The Pollstar Awards honors the best-selling tours each year.

The 32nd annual Pollstar Awards will be taking place on June 16 in Los Angeles. The awards will be presented in partnership with Live Nation. While the ceremony usually honors artists, venues, and teams that have performed well in the past year, that would’ve been tough to do for 2020 with the pandemic shutdown. Pollstar instead compiled the top-selling tours of the past decade for this year’s awards.

Before the COVID-19 pandemic, Romeo Santos and Gloria Trevi were on roll with their tours.

The Latin Touring Artist of the Decade category is stacked with the icons that definitely filled seats before the pandemic. Aventura frontman Romeo Santos made history in 2019 when he became the first Latin artist to headline the MetLife Stadium. That year Mexican pop icon Gloria Trevi received an honorary award from Premios De La Radio as the top-selling touring Mexican female artist.

Santos and Trevi face-off with Maná, who sold out back-to-back concerts at Staples Center. Other top-selling acts in the category include Spanish pop star Enrique Iglesias, Puerto Rican icon Ricky Martin, Luis Miguel, Marc Anthony, and Alejandro Fernández.

Selena Gomez is Latina, but her last tour wasn’t a Latin tour.

The outlier in the category is Selena Gomez. There’s a whole pop category that she could’ve been included in. Even though Gomez is Mexican-American, she didn’t perform any Latin music on her Revival Tour. The multi-hyphenate star didn’t go full Latin until the release of her Revelación EP this year.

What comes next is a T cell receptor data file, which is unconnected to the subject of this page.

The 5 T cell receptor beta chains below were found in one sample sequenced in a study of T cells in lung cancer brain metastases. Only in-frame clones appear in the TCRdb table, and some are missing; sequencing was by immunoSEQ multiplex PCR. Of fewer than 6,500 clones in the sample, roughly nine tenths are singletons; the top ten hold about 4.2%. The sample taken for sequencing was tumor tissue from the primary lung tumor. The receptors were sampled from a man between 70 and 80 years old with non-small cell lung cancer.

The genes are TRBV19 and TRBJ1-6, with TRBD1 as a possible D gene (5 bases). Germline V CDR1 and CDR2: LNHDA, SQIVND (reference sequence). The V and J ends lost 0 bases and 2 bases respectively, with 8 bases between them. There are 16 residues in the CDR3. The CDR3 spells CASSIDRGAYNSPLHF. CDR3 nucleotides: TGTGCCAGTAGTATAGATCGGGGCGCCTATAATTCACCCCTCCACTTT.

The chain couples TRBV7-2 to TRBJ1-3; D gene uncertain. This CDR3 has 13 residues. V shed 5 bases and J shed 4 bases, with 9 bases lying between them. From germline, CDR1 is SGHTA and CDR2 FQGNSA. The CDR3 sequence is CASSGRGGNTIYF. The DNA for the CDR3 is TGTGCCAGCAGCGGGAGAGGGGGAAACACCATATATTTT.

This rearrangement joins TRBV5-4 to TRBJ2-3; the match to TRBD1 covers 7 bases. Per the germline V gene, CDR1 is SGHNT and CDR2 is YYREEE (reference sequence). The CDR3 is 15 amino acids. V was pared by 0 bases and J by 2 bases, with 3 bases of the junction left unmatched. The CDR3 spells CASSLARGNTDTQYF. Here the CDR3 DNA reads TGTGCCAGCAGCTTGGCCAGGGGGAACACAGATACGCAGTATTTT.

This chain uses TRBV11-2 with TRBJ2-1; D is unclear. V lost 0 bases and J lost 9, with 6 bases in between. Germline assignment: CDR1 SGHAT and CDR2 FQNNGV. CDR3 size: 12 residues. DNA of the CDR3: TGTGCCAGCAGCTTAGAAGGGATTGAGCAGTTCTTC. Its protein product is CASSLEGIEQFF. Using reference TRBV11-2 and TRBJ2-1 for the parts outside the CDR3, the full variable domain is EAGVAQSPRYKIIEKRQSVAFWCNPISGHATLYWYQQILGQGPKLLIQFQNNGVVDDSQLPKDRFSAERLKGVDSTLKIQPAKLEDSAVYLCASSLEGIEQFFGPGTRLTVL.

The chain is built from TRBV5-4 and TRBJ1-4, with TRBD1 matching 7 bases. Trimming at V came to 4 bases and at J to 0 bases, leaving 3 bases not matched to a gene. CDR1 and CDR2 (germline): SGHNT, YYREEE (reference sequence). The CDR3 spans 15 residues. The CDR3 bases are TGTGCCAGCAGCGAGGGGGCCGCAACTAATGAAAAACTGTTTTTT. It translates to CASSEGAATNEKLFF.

Jennifer Lopez is also nominated in the category, but she’s always coming through with her own Latin hits and Selena covers. J.Lo in the category is permissible, but Selena Gomez is a hard sell here.

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READ: Selena Gomez and Myke Towers’ “Dámelo To’” is Everything: Listen to the ‘Revelación’ Standout

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Selena Gomez Launches ‘Mental Health 101’ Campaign, Wants Schools To Provide Mental Health Services To Students

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Selena Gomez Launches ‘Mental Health 101’ Campaign, Wants Schools To Provide Mental Health Services To Students

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On Thursday, Selena Gomez took to her Instagram page to reveal a new project she’s working on. And while Selena has been busy working on her Spanish-language album and makeup brand this year, this project is a little bit different. This project will be focused on a cause near and dear to Selena Gomez’s heart: mental health.

Along with Rare Beauty, Selena Gomez is launching a mental health initiative in Mental Health Awareness month to get more schools to provide mental health services to their students.